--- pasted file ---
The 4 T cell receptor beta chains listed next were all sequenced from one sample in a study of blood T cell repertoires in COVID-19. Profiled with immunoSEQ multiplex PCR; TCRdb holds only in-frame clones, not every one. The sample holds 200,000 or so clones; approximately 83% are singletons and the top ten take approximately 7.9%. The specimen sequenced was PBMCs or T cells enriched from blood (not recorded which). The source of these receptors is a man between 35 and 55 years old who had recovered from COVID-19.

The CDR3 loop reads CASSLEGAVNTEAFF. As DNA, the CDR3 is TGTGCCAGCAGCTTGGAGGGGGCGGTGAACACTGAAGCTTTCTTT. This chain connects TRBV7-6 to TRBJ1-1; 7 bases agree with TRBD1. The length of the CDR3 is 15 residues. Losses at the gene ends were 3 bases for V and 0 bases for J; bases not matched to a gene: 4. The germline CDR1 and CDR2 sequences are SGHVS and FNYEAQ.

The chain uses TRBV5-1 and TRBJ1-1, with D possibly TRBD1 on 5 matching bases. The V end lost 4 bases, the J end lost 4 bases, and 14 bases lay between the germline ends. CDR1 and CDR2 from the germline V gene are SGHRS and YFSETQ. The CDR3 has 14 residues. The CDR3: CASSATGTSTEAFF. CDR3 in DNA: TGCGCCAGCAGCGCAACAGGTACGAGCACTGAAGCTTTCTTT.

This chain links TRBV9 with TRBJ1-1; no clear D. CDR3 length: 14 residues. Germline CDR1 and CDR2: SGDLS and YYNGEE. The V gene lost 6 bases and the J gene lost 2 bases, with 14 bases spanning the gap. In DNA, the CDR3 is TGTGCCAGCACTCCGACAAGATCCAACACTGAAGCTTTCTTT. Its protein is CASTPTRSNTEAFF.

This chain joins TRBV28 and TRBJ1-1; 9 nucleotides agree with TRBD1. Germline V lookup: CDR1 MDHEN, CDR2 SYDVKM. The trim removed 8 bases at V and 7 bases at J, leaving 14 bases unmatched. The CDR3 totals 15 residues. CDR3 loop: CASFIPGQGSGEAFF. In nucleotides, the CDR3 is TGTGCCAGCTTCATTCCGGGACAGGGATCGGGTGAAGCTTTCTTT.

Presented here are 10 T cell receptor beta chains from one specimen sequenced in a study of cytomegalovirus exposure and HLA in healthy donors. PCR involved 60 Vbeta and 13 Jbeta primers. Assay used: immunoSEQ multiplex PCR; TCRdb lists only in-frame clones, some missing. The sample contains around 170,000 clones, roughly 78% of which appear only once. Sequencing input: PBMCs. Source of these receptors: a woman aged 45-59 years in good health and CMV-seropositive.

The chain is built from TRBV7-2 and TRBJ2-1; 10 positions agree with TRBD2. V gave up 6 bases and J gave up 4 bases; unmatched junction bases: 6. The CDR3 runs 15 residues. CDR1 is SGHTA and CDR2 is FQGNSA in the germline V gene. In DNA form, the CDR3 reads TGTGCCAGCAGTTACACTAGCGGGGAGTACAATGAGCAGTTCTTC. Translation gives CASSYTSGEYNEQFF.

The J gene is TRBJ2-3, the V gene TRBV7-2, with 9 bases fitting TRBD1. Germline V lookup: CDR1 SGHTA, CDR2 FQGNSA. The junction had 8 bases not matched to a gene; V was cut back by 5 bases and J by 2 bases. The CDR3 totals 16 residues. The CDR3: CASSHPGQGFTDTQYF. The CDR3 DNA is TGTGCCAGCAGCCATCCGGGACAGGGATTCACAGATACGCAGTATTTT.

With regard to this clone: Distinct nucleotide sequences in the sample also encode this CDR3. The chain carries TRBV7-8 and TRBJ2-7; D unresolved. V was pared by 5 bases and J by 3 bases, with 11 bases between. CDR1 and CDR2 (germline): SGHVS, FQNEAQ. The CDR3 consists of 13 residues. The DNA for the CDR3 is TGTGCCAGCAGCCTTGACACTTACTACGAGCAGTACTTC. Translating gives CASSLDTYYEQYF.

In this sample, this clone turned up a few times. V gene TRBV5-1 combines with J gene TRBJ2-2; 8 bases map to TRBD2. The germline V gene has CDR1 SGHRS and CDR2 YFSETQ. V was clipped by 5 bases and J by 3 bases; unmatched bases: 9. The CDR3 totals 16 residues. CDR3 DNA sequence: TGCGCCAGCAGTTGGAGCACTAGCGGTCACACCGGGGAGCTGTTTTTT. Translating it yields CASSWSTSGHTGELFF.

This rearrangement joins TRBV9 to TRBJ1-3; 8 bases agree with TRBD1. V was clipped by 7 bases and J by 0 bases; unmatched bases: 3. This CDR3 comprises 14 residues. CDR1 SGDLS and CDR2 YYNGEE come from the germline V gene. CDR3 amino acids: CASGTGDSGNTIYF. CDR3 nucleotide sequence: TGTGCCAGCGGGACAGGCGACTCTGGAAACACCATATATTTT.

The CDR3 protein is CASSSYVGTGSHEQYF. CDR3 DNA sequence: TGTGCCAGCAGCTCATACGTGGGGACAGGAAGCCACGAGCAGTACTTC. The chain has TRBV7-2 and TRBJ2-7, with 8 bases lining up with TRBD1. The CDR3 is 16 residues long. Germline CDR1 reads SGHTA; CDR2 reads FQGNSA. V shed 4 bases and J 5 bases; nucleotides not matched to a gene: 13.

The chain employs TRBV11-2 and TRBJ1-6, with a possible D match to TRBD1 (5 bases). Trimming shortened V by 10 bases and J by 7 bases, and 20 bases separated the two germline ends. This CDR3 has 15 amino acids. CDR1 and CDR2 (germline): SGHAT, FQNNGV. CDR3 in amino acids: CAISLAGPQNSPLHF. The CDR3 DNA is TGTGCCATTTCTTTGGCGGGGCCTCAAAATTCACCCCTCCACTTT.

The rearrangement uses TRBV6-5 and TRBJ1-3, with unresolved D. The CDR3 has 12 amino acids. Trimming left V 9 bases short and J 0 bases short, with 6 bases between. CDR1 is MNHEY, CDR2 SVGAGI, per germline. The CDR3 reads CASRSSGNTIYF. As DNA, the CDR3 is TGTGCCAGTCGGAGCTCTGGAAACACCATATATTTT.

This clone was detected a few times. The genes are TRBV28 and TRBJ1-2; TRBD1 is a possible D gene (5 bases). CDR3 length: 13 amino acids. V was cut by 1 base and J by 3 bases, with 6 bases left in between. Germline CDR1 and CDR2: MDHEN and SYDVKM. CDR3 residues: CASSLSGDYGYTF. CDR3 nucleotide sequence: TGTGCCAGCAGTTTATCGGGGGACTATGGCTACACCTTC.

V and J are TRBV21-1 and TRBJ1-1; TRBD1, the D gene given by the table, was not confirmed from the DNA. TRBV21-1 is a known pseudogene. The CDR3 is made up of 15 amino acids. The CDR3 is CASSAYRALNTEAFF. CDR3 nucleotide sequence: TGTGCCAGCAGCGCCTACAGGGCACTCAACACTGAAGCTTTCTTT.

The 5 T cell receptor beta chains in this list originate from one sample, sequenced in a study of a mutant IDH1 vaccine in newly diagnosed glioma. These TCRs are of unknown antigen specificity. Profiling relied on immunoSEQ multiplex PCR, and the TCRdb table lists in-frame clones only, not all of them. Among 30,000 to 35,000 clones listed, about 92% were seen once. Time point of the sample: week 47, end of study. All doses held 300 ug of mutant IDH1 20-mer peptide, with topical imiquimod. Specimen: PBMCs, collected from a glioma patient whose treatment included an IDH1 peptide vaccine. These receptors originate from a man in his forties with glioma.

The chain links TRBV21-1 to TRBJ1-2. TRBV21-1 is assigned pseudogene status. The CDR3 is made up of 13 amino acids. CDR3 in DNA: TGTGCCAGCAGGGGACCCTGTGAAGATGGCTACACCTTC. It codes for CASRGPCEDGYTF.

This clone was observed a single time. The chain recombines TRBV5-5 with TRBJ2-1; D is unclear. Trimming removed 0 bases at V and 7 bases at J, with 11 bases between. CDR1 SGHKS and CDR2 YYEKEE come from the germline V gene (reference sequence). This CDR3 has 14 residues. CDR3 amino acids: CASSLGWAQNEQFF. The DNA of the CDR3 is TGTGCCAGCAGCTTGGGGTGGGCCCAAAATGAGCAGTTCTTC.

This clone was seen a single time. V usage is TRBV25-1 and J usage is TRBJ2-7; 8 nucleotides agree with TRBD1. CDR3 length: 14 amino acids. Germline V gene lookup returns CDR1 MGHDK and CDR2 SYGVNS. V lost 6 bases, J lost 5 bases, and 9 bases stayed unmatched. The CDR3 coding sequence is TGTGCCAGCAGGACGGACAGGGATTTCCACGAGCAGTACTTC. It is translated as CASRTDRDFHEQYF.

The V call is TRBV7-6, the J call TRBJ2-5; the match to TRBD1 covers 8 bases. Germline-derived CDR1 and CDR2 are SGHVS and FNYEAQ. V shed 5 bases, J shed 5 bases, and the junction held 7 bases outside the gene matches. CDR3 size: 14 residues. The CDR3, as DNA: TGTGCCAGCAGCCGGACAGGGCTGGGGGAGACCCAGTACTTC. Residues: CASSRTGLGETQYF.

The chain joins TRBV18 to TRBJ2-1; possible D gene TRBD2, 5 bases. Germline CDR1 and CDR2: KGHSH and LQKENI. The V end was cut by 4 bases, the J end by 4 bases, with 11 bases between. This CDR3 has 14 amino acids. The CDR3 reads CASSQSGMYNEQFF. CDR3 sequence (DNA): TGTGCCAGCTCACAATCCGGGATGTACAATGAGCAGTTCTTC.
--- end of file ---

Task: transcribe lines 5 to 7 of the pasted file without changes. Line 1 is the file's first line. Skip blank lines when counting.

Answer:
This chain joins TRBV28 and TRBJ1-1; 9 nucleotides agree with TRBD1. Germline V lookup: CDR1 MDHEN, CDR2 SYDVKM. The trim removed 8 bases at V and 7 bases at J, leaving 14 bases unmatched. The CDR3 totals 15 residues. CDR3 loop: CASFIPGQGSGEAFF. In nucleotides, the CDR3 is TGTGCCAGCTTCATTCCGGGACAGGGATCGGGTGAAGCTTTCTTT.

Presented here are 10 T cell receptor beta chains from one specimen sequenced in a study of cytomegalovirus exposure and HLA in healthy donors. PCR involved 60 Vbeta and 13 Jbeta primers. Assay used: immunoSEQ multiplex PCR; TCRdb lists only in-frame clones, some missing. The sample contains around 170,000 clones, roughly 78% of which appear only once. Sequencing input: PBMCs. Source of these receptors: a woman aged 45-59 years in good health and CMV-seropositive.

The chain is built from TRBV7-2 and TRBJ2-1; 10 positions agree with TRBD2. V gave up 6 bases and J gave up 4 bases; unmatched junction bases: 6. The CDR3 runs 15 residues. CDR1 is SGHTA and CDR2 is FQGNSA in the germline V gene. In DNA form, the CDR3 reads TGTGCCAGCAGTTACACTAGCGGGGAGTACAATGAGCAGTTCTTC. Translation gives CASSYTSGEYNEQFF.